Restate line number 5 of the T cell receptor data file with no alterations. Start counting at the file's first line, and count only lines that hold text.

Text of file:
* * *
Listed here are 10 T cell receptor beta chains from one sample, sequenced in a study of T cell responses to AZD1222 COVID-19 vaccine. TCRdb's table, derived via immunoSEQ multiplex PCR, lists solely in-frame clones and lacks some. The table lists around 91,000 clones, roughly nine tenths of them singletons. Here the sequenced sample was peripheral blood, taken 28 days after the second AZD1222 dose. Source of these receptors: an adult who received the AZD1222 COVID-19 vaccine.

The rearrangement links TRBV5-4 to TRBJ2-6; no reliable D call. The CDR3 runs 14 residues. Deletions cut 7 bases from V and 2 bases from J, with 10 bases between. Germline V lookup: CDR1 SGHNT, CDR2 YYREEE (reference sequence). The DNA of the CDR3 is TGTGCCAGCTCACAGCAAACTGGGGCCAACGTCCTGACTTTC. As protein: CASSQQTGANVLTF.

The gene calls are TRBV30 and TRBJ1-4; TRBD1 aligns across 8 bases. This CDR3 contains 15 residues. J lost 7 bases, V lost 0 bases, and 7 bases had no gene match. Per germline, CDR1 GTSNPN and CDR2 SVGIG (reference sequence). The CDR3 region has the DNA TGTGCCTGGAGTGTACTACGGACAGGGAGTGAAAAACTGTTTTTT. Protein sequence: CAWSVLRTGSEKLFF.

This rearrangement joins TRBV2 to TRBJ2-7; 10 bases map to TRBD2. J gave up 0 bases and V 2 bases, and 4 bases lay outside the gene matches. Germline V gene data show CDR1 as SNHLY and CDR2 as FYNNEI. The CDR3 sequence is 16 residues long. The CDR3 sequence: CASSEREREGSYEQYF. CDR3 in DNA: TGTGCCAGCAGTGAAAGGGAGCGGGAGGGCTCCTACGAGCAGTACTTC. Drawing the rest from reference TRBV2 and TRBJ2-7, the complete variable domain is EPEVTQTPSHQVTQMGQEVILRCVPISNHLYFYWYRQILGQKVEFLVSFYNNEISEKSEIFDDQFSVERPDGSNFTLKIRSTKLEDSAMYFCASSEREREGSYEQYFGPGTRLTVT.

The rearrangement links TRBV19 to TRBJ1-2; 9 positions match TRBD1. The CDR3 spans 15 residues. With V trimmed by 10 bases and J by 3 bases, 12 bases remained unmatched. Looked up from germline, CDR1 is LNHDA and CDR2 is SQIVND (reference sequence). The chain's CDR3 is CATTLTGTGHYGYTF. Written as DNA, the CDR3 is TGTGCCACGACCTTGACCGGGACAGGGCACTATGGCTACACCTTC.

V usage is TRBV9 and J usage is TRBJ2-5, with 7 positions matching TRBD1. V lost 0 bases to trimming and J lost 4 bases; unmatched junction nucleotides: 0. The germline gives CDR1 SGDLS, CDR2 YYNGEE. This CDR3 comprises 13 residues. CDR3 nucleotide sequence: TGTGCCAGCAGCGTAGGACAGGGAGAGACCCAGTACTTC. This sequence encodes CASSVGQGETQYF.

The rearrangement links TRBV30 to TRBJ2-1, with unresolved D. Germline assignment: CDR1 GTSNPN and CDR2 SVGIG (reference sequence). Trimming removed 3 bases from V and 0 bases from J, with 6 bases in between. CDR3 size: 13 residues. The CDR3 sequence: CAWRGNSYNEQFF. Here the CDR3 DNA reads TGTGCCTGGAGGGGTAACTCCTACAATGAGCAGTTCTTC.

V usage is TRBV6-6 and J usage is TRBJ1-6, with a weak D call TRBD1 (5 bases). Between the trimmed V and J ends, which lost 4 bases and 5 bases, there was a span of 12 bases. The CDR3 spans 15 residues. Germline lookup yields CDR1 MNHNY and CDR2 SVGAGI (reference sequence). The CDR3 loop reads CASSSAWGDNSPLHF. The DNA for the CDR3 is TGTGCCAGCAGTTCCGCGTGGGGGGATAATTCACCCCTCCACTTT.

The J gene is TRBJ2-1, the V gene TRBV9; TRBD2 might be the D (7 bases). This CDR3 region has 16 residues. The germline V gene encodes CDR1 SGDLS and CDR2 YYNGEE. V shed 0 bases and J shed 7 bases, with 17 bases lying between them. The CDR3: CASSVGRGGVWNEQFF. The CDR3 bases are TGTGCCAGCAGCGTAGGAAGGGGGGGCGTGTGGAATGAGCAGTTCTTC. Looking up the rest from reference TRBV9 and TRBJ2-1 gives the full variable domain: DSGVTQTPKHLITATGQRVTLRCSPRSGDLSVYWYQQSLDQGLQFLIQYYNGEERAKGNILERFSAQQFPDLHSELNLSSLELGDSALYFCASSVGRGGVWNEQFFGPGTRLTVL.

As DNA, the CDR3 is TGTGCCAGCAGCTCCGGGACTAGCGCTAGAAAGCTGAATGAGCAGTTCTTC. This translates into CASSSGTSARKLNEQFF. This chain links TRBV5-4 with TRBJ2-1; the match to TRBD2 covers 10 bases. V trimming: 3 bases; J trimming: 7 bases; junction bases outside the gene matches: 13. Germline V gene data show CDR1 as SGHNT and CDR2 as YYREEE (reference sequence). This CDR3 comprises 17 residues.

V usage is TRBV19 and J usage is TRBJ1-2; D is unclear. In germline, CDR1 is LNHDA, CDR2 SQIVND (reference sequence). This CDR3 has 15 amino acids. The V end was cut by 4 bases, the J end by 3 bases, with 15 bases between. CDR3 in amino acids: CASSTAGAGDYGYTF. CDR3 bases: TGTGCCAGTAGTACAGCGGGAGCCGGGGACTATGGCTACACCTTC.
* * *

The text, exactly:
The rearrangement links TRBV19 to TRBJ1-2; 9 positions match TRBD1. The CDR3 spans 15 residues. With V trimmed by 10 bases and J by 3 bases, 12 bases remained unmatched. Looked up from germline, CDR1 is LNHDA and CDR2 is SQIVND (reference sequence). The chain's CDR3 is CATTLTGTGHYGYTF. Written as DNA, the CDR3 is TGTGCCACGACCTTGACCGGGACAGGGCACTATGGCTACACCTTC.